Stoops, Stoups or Stopes?

Jill Sykes

 North Craven 
 Heritage Trust 

Stone Gate Posts are usually known by the farming community as stoops in the north west. Many old ones were not used with gates, but with poles slotted into angled grooves, which were more suitable to keep in cattle, than smaller sheep.

Later, the traditional five barred gates were hung on local made pegs and iron hinges and bands. They were fixed to the stone stoop, with lead in a drilled hole. As today the gates were fastened with a chain looped over an iron peg.

From the 1950s tractors came into use and gate openings had to be widened. Today you will see the stone stoop remaining at one side of the opening, with a concrete or timber post substituted at the other side. The original stone post is often turned through 90 degrees to show a narrower face and therefore take up less room in the opening. When this widening has happened in a dry stone wall, the 'widened' end of the wall often does not have the purpose built stone stouped end that the opening originally had, but a quick make-do finish.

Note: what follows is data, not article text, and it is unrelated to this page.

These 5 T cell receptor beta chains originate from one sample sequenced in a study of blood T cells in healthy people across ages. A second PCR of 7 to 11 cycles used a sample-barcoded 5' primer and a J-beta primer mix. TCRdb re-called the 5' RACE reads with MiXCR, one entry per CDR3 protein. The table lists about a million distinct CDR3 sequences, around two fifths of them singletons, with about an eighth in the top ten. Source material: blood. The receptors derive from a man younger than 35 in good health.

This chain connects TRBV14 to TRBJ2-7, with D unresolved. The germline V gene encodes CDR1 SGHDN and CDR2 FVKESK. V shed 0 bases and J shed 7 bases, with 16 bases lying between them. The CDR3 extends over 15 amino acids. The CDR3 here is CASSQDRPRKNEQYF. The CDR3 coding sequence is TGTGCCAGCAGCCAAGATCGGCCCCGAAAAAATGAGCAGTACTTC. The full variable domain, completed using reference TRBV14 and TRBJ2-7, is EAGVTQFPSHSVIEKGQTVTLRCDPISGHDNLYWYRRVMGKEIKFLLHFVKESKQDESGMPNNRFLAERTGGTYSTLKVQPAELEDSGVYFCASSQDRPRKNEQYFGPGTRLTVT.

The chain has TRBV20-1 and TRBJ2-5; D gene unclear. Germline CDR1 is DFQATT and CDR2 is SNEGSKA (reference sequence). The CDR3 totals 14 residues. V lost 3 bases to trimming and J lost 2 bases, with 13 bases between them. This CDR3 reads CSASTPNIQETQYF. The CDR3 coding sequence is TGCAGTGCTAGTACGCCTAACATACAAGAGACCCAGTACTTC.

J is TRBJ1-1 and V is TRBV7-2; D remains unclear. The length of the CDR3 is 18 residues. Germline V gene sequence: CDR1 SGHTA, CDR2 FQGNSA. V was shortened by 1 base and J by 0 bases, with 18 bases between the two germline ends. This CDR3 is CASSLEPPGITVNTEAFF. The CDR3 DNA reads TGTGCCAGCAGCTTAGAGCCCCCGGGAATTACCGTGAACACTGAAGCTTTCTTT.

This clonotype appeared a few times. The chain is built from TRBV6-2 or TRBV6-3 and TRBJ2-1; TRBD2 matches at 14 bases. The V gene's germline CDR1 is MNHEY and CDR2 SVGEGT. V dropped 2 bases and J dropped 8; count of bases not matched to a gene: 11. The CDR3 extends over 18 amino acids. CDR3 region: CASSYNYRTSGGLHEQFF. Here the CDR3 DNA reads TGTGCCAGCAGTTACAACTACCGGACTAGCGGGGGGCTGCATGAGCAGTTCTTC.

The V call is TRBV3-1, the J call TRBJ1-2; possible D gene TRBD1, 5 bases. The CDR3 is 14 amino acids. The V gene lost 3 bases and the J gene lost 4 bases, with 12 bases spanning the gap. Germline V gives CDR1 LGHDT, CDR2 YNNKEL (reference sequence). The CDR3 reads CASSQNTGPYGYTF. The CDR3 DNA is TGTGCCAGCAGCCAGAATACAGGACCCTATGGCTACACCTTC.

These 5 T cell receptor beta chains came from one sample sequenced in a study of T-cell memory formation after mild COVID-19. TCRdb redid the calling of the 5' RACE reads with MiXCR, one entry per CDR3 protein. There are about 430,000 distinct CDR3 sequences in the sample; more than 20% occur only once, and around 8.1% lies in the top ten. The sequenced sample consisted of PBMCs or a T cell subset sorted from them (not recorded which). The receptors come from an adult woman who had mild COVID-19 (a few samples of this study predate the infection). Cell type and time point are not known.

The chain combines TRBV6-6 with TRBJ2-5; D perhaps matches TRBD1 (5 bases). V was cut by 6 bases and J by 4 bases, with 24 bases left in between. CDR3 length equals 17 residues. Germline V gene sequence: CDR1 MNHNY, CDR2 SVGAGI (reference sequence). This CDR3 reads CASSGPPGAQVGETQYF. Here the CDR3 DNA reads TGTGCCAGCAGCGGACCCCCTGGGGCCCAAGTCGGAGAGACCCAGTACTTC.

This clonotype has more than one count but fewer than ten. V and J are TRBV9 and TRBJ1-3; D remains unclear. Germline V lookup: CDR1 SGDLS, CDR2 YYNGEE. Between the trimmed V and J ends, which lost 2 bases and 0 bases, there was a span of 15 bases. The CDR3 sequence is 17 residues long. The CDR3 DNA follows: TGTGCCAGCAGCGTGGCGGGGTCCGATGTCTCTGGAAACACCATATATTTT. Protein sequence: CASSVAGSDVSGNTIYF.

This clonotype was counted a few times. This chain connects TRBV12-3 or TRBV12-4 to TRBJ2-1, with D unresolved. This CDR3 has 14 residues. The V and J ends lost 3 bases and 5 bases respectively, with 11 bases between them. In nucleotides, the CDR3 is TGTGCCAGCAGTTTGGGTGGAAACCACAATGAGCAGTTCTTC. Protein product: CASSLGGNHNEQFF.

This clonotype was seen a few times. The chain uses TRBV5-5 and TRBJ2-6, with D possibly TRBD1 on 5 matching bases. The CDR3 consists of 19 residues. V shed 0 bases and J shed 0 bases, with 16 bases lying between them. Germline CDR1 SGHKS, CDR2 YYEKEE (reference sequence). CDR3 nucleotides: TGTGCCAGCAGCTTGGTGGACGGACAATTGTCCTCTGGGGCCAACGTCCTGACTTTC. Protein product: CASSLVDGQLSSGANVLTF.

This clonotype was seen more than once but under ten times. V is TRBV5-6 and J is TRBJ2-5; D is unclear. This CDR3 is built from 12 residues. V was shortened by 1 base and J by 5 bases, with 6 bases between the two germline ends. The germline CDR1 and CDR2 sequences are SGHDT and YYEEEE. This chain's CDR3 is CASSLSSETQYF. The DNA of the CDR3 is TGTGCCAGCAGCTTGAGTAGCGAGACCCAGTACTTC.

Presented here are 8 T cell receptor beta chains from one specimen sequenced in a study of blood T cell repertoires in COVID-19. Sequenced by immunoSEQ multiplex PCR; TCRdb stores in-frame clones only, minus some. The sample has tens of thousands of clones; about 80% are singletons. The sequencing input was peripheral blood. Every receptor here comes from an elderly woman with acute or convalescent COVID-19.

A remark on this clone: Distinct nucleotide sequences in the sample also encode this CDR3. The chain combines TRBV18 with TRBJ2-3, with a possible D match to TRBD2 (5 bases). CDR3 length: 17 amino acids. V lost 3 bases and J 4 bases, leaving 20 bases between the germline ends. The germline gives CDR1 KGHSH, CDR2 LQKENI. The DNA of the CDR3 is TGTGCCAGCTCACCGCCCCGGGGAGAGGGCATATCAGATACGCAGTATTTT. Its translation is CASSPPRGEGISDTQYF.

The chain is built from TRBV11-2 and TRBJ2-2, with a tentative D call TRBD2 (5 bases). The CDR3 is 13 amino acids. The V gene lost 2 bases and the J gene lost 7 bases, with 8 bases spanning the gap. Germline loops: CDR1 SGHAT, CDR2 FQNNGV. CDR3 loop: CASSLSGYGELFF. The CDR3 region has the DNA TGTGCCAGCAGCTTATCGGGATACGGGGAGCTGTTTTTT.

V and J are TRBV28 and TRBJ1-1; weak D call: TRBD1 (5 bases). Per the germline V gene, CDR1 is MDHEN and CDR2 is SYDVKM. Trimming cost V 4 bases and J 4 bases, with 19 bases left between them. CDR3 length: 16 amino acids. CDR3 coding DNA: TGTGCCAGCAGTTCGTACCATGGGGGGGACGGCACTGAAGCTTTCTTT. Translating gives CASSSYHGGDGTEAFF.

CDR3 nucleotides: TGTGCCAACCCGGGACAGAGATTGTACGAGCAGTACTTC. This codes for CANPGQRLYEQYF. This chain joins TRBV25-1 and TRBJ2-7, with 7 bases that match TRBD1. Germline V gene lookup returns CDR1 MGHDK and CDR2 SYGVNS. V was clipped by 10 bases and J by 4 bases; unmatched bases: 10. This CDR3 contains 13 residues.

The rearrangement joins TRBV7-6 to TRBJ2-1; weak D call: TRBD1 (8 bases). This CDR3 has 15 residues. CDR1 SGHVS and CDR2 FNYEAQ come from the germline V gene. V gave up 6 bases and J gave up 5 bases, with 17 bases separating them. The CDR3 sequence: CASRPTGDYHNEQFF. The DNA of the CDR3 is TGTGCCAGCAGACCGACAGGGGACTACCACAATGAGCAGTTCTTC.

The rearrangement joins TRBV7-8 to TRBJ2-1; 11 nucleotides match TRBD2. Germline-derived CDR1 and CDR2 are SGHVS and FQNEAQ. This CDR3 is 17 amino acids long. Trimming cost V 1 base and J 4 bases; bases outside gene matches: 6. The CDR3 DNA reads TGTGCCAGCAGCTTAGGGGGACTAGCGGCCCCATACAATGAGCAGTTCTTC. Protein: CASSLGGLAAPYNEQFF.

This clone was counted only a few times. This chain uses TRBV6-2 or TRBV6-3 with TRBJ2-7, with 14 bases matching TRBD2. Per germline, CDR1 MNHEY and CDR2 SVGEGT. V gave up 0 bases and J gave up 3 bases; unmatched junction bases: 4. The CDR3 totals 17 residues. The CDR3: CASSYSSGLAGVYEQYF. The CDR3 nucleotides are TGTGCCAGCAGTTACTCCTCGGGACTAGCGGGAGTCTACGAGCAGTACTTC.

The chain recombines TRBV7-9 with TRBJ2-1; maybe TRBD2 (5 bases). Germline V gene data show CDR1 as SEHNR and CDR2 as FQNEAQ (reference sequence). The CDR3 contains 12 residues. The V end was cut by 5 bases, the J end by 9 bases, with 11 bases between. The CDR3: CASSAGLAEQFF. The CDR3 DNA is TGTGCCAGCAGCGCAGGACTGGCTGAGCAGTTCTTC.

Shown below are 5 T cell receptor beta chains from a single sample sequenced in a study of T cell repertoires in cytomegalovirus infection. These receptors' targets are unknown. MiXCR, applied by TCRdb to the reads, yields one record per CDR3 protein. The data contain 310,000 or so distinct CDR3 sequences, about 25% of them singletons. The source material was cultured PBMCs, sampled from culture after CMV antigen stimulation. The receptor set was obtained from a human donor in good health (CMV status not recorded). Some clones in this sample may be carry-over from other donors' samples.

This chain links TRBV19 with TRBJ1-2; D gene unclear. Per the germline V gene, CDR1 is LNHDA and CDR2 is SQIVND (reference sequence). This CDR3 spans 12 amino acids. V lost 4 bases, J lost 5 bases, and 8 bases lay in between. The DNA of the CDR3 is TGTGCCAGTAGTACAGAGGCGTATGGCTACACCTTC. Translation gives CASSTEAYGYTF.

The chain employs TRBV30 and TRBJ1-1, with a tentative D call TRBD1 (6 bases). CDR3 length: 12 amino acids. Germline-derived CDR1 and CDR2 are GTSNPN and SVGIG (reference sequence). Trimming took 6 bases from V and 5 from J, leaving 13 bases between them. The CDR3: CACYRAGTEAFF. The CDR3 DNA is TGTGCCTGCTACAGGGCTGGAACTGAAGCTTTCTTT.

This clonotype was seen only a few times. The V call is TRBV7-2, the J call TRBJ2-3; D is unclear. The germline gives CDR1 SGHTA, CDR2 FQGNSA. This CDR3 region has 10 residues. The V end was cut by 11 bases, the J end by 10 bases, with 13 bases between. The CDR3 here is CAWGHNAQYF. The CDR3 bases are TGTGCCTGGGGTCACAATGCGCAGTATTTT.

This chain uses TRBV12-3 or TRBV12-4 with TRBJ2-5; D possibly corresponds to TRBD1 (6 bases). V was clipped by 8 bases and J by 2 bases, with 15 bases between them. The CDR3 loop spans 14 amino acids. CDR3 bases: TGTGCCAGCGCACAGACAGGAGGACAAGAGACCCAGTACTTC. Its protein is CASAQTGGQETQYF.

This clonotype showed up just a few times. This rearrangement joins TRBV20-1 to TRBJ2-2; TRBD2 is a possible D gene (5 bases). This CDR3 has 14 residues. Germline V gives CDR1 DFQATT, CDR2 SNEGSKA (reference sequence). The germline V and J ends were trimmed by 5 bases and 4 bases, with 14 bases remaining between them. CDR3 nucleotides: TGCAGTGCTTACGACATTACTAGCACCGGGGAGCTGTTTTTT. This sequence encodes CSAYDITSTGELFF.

For a stone stoop to be well set, half its height above the ground is bedded in below the ground. This is very labour intensive hence the use of concrete or timber when widening. Old stone posts often lie abandoned inside the field, now nearly grown over.

Gatepost at Miresfield, Malham
Stoop: Lawk land to Eldroth